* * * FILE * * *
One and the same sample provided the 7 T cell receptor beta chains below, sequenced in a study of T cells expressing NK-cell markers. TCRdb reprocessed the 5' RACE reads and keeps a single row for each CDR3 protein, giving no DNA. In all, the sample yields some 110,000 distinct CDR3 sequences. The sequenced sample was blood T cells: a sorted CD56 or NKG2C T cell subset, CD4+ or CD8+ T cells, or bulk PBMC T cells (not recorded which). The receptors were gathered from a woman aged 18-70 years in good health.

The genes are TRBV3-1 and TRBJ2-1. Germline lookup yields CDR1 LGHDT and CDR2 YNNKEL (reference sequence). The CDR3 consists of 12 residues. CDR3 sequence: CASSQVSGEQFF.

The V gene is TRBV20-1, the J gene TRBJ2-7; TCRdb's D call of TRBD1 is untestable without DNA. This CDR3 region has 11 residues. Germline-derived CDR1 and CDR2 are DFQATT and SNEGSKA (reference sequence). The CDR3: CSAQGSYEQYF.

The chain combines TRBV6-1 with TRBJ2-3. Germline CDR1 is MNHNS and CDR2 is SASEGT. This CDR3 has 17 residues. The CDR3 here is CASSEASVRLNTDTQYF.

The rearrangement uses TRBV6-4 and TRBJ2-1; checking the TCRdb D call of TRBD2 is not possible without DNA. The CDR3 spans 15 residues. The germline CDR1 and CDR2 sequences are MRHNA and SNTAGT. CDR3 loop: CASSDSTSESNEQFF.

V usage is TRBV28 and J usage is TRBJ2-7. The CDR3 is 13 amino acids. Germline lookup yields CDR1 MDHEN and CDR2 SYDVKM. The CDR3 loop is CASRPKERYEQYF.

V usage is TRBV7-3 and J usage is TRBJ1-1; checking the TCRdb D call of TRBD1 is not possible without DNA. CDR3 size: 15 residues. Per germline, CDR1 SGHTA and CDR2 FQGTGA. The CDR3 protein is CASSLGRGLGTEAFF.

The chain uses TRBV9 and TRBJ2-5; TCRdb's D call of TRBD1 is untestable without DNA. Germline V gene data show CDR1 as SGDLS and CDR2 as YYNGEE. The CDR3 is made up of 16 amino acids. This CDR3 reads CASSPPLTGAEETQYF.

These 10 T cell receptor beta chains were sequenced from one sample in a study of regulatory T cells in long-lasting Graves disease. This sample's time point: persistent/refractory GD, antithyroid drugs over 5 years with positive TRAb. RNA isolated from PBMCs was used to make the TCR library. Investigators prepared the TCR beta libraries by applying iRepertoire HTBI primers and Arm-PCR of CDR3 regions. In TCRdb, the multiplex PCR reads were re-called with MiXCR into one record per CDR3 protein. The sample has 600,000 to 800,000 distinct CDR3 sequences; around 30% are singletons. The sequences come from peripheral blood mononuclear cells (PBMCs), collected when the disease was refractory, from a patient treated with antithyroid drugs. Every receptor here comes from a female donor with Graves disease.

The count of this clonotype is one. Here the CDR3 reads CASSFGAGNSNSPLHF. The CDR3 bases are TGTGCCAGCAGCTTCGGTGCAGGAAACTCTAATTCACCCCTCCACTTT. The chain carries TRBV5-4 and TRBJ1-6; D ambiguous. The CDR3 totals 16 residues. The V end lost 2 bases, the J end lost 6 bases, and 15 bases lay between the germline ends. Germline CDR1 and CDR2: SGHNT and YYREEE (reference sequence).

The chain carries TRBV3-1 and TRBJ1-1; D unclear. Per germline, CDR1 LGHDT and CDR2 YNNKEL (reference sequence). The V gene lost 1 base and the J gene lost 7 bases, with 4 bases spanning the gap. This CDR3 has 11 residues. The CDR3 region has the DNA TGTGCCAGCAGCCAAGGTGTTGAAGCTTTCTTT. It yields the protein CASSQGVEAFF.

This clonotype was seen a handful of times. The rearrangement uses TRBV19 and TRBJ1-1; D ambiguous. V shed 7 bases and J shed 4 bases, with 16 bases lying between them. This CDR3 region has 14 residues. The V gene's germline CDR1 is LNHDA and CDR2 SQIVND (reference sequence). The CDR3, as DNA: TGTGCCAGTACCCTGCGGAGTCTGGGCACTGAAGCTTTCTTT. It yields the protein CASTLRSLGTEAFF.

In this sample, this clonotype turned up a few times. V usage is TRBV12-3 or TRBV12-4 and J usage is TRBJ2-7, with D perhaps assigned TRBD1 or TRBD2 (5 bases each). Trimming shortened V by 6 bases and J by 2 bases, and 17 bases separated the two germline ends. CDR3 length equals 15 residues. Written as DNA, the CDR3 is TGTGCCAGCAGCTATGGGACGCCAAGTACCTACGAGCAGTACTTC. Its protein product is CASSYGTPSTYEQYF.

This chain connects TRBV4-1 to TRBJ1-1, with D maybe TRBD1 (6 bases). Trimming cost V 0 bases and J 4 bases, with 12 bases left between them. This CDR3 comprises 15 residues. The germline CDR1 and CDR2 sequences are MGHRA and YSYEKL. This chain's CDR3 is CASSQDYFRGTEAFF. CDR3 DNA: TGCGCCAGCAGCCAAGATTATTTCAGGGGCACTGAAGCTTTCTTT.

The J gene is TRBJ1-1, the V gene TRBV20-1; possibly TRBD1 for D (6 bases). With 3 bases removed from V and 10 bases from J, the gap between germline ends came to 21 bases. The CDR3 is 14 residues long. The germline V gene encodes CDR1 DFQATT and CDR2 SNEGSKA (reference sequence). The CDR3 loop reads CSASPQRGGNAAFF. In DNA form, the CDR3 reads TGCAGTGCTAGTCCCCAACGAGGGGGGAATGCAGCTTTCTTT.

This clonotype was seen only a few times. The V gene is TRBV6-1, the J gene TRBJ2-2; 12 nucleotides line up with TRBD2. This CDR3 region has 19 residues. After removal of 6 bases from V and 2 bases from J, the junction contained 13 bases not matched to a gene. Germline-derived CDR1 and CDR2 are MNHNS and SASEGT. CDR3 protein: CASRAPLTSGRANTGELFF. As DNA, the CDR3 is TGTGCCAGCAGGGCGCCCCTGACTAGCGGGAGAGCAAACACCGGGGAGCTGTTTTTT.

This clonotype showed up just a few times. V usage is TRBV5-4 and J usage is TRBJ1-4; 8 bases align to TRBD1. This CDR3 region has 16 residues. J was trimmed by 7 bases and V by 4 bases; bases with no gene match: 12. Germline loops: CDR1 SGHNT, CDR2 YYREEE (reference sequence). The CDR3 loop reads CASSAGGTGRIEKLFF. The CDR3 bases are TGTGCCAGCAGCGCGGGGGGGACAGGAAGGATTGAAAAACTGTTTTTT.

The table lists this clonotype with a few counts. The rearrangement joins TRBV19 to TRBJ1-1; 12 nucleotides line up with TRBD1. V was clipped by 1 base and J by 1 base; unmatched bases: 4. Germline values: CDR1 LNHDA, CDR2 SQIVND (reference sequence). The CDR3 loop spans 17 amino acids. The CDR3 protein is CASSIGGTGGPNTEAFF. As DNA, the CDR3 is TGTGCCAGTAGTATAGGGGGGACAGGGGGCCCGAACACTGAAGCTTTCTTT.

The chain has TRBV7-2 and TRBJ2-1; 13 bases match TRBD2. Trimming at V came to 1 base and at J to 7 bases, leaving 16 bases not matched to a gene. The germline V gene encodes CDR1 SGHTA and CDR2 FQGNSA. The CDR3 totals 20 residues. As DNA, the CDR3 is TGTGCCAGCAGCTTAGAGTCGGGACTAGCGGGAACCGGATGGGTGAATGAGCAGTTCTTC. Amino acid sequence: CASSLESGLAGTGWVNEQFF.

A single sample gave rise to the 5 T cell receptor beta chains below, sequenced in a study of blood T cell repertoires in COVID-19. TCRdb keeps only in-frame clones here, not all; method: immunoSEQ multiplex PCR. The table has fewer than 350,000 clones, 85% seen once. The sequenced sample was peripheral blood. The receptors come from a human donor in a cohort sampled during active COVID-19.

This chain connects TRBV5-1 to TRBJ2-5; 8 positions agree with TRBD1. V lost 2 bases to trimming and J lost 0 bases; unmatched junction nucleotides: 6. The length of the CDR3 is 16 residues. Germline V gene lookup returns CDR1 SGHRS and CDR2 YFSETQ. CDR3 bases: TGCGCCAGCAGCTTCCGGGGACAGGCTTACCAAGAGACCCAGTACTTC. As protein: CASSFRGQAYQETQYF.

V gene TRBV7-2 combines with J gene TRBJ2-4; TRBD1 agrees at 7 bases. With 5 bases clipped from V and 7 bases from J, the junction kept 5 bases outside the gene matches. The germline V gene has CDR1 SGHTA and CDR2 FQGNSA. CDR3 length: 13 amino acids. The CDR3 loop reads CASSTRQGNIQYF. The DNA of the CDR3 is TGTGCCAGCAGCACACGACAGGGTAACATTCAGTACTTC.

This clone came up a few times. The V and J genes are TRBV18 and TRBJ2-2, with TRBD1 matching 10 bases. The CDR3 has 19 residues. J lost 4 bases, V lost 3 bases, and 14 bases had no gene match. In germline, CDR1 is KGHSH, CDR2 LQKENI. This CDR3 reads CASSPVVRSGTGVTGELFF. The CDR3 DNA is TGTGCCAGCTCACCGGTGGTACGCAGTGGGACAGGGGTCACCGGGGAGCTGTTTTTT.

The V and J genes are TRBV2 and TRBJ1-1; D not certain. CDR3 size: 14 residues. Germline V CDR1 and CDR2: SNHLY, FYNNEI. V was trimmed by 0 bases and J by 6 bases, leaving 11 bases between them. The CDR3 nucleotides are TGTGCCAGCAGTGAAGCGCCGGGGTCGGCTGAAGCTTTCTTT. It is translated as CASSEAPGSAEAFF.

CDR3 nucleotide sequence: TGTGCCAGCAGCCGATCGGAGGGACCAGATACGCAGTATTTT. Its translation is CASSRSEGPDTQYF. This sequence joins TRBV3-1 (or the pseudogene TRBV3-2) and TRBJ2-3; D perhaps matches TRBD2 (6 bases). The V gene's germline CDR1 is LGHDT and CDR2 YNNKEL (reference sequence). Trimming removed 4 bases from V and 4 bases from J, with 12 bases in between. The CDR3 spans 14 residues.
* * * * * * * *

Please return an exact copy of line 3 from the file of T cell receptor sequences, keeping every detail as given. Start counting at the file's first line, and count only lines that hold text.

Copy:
The V gene is TRBV20-1, the J gene TRBJ2-7; TCRdb's D call of TRBD1 is untestable without DNA. This CDR3 region has 11 residues. Germline-derived CDR1 and CDR2 are DFQATT and SNEGSKA (reference sequence). The CDR3: CSAQGSYEQYF.